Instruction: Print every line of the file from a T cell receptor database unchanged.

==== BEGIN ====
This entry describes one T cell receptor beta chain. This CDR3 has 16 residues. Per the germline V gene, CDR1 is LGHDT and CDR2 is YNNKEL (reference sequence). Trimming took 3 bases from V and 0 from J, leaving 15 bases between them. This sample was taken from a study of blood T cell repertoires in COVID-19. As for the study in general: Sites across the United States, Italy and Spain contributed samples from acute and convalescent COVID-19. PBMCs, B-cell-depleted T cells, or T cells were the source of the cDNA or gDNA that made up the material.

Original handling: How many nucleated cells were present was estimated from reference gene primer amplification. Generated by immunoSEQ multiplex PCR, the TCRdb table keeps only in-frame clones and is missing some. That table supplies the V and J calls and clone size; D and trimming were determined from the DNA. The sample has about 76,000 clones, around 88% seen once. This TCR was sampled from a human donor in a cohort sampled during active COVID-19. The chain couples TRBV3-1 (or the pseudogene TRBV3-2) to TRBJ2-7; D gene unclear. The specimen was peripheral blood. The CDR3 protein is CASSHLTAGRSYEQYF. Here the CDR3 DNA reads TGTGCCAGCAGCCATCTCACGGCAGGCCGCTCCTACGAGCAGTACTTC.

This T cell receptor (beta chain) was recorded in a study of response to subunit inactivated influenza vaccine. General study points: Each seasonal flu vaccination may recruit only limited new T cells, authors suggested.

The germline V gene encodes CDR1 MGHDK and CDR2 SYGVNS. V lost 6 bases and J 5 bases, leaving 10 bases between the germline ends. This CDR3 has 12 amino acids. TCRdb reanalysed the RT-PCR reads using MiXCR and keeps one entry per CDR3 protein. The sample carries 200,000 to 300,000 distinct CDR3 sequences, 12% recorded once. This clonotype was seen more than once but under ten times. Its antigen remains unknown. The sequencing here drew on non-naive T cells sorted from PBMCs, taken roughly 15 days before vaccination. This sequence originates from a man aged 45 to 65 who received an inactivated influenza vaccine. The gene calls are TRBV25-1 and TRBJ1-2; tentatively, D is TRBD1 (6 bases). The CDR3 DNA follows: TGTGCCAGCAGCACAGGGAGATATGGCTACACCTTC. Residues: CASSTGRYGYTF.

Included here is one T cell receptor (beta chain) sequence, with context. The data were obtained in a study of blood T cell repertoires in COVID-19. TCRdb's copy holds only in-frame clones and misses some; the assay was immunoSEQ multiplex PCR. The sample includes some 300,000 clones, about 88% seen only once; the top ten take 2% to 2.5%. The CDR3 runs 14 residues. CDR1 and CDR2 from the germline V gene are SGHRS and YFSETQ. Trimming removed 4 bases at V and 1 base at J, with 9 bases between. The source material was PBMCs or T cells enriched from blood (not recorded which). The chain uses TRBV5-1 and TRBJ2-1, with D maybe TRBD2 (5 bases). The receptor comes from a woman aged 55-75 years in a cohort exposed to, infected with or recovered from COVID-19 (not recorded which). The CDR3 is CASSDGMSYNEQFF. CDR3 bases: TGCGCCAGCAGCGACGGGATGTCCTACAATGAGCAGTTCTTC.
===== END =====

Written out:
This entry describes one T cell receptor beta chain. This CDR3 has 16 residues. Per the germline V gene, CDR1 is LGHDT and CDR2 is YNNKEL (reference sequence). Trimming took 3 bases from V and 0 from J, leaving 15 bases between them. This sample was taken from a study of blood T cell repertoires in COVID-19. As for the study in general: Sites across the United States, Italy and Spain contributed samples from acute and convalescent COVID-19. PBMCs, B-cell-depleted T cells, or T cells were the source of the cDNA or gDNA that made up the material.

Original handling: How many nucleated cells were present was estimated from reference gene primer amplification. Generated by immunoSEQ multiplex PCR, the TCRdb table keeps only in-frame clones and is missing some. That table supplies the V and J calls and clone size; D and trimming were determined from the DNA. The sample has about 76,000 clones, around 88% seen once. This TCR was sampled from a human donor in a cohort sampled during active COVID-19. The chain couples TRBV3-1 (or the pseudogene TRBV3-2) to TRBJ2-7; D gene unclear. The specimen was peripheral blood. The CDR3 protein is CASSHLTAGRSYEQYF. Here the CDR3 DNA reads TGTGCCAGCAGCCATCTCACGGCAGGCCGCTCCTACGAGCAGTACTTC.

This T cell receptor (beta chain) was recorded in a study of response to subunit inactivated influenza vaccine. General study points: Each seasonal flu vaccination may recruit only limited new T cells, authors suggested.

The germline V gene encodes CDR1 MGHDK and CDR2 SYGVNS. V lost 6 bases and J 5 bases, leaving 10 bases between the germline ends. This CDR3 has 12 amino acids. TCRdb reanalysed the RT-PCR reads using MiXCR and keeps one entry per CDR3 protein. The sample carries 200,000 to 300,000 distinct CDR3 sequences, 12% recorded once. This clonotype was seen more than once but under ten times. Its antigen remains unknown. The sequencing here drew on non-naive T cells sorted from PBMCs, taken roughly 15 days before vaccination. This sequence originates from a man aged 45 to 65 who received an inactivated influenza vaccine. The gene calls are TRBV25-1 and TRBJ1-2; tentatively, D is TRBD1 (6 bases). The CDR3 DNA follows: TGTGCCAGCAGCACAGGGAGATATGGCTACACCTTC. Residues: CASSTGRYGYTF.

Included here is one T cell receptor (beta chain) sequence, with context. The data were obtained in a study of blood T cell repertoires in COVID-19. TCRdb's copy holds only in-frame clones and misses some; the assay was immunoSEQ multiplex PCR. The sample includes some 300,000 clones, about 88% seen only once; the top ten take 2% to 2.5%. The CDR3 runs 14 residues. CDR1 and CDR2 from the germline V gene are SGHRS and YFSETQ. Trimming removed 4 bases at V and 1 base at J, with 9 bases between. The source material was PBMCs or T cells enriched from blood (not recorded which). The chain uses TRBV5-1 and TRBJ2-1, with D maybe TRBD2 (5 bases). The receptor comes from a woman aged 55-75 years in a cohort exposed to, infected with or recovered from COVID-19 (not recorded which). The CDR3 is CASSDGMSYNEQFF. CDR3 bases: TGCGCCAGCAGCGACGGGATGTCCTACAATGAGCAGTTCTTC.